Wireless speeds are about to get a lot faster thanks to the introduction of Wi-Fi 6 later this year. Learn how Wi-Fi 6 will impact business professionals and users.
WI-Fi 6, due for release later in 2019, is supposed to make Wi-Fi networks faster, more reliable, and more energy efficient than ever, but what exactly does that mean?
Wi-Fi 6 is the Wi-Fi Alliance's name for 802.11ax under its new naming scheme that is designed to make Wi-Fi generations easier to understand for the average computer user. Wi-Fi 6 will be replacing Wi-Fi 5 (802.11ac), which replaced Wi-Fi 4 (802.11n) as the standard for Wi-Fi speed in 2013.
It's easy to get confused about what Wi-Fi 6 is and how it will improve upon older Wi-Fi standards, especially with the coming release of 5G wireless technology. With Wi-Fi 6 and 5G emerging onto the market at roughly the same time, it would make sense that they're somehow related; while both promise similar improvements, they're distinctly different technologies.
This Wi-Fi 6 cheat sheet will help dispel the confusion surrounding Wi-Fi 6, its place in our modern wireless world, and how it will be used once it's rolled out in 2019. We'll update this article when new information about Wi-Fi 6 is available.
Note: This article can also be downloaded as a free PDF.
What is Wi-Fi 6?
Wi-Fi 6 is the next evolution of wireless local area network (WLAN) technology. The name Wi-Fi 6 is part of a new naming convention the Wi-Fi Alliance imposed on Wi-Fi standards to make them more easily understood by Wi-Fi users, making it much like the 3G/4G/5G naming convention used by cellular data networks.
Behind the Wi-Fi 6 name is the latest version of the 802.11 wireless networking standard: 802.11ax. This new Wi-Fi standard is reportedly up to 30% faster than Wi-Fi 5, but speed hasn't been the main benefit touted by the Wi-Fi Alliance and other industry experts; Wi-Fi 6 also brings lower latency, more simultaneously deliverable data, and improved power efficiency. In order to provide these changes, Wi-Fi 6 is improving on and introducing new technology.
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Wi-Fi 6 will be the first iteration of 802.11 to include Orthogonal Frequency Division Multiple Access (OFDMA), which is an improvement on Orthogonal Frequency Division Multiplexing (OFDM).
OFDM is used by Wi-Fi 5, 4, and older standards to encode and transmit data. In essence, OFDM allows multiple clients or access points (APs) to contend for the ability to transmit data; once the network is idle, data can be transmitted. OFDM is a popular and reliable way to decentralize access, but it has a major problem: It can lead to serious latency.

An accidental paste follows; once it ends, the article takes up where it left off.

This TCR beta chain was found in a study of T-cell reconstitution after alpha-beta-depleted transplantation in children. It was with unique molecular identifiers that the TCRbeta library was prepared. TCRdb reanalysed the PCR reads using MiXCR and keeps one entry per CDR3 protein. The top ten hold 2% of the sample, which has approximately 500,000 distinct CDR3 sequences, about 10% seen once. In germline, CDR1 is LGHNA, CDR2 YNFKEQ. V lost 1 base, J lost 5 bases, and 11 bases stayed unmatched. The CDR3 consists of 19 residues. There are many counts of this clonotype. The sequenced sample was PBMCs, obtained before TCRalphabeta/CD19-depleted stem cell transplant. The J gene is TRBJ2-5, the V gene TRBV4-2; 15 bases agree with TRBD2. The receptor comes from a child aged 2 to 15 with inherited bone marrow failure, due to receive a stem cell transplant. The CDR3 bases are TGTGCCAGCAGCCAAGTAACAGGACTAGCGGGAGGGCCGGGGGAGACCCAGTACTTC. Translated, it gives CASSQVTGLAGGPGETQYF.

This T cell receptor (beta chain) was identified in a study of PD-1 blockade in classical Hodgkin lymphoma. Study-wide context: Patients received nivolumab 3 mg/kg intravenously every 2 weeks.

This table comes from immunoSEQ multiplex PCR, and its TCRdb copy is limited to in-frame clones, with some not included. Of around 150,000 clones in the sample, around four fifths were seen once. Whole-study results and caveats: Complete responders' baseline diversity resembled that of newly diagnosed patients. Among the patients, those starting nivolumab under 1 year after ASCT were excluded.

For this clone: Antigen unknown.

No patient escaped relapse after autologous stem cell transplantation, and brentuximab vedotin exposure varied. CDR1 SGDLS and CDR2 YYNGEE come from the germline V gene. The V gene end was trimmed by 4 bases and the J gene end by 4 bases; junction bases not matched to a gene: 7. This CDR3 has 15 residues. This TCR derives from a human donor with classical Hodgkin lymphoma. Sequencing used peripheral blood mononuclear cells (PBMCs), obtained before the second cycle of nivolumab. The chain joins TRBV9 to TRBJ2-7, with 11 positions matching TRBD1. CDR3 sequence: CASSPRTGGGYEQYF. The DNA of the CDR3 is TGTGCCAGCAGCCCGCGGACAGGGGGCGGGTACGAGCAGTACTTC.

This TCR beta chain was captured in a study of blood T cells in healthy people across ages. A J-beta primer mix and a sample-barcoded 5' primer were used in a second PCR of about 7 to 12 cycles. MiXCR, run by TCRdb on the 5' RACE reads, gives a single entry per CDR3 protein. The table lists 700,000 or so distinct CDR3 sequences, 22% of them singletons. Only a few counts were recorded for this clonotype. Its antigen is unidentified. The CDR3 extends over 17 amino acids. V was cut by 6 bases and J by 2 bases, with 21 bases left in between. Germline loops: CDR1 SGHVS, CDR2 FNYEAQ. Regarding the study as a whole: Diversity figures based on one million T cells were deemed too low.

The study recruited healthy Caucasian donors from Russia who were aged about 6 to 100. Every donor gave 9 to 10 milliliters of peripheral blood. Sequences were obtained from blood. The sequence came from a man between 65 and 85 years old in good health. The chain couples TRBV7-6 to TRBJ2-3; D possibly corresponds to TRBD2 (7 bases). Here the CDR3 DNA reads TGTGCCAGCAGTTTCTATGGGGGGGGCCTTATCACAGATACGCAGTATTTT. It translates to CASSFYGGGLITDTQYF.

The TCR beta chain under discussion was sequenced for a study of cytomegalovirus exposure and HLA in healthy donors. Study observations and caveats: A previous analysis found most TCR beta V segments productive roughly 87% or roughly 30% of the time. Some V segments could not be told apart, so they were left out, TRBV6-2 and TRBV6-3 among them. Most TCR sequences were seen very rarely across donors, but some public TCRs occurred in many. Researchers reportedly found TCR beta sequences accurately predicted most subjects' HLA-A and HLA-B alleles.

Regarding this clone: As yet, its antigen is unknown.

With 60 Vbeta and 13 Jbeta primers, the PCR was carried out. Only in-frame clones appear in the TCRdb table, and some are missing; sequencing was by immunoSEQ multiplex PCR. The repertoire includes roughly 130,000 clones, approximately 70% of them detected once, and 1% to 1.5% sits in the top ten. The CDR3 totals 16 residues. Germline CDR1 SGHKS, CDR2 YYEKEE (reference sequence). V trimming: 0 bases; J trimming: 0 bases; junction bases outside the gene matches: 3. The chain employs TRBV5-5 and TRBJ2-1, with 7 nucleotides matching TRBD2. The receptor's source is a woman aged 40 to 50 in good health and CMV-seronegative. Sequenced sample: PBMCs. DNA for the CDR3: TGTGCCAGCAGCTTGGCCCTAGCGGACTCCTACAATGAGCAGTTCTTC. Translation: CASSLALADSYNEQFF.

Enter OFDMA, which makes a major change from OFDM: It puts transmission coordination in the hands of 802.11ax APs. The AP centrally schedules data transmission and is able to further divide frequencies in order to transmit data to/from multiple clients at the same time. The goal behind OFDMA is to reduce latency and increase network efficiency—especially in high-demand environments like stadiums, conference halls, and other public spaces. Because OFDMA broadcasts multiple signals at the same time, it can also increase the unit interval, which means outdoor Wi-Fi deployments will be faster and more reliable as well.
Wi-Fi 6 will extend the capabilities of Multi-User Multi-Input/Multi-Output (MU-MIMO). MU-MIMO was previously available only for downstream connections and allowed for a device to send data to multiple receivers at the same time; Wi-Fi 6 will add MU-MIMO capabilities to upstream connections as well—this will allow more simultaneous devices on one network.
Wi-Fi 6 will also:
- Increase the number of transmit beamforming streams to eight in order to increase network range and throughput;
- use both the 2.4 GHz and 5GHz bands simultaneously to greatly improve performance;
- use 1024 quadrature amplitude modulation (1024-QAM) to increase throughput for emerging use cases (Wi-Fi 5 uses 256-QAM);
- implement individual target wake time (TWT) to improve battery life and reduce power consumption for Wi-Fi devices; and
- introduce spatial reuse technology that will allow devices to more easily access a Wi-Fi network in order to transmit data.
Check out the Wi-Fi Alliance's Wi-Fi 6 white paper for more technical details (registration required for PDF download).
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What is the difference between Wi-Fi 6 and 5G wireless?
With two next-generation wireless technologies coming in 2019, it's understandable if you're a bit confused. Are Wi-Fi 6 and 5G mobile networks related? If so, why are they both coming out now? How, if in any way, are they similar?
5G and Wi-Fi 6 promise faster speeds, less latency, and more capacity, and there's even some overlap in the technology both use, like MU-MIMO and beamforming. Those similarities aside, 5G and Wi-Fi 6 differ in two major ways: Use cases and scope of operation.
Wi-Fi 6 is a wireless local area network (WLAN) technology that is meant to operate in an office, a home, conference center, or other crowded public spaces. 5G is a wide-area network (WAN) technology that is designed for cellular data, edge computing, IoT applications, and other non-interior connections.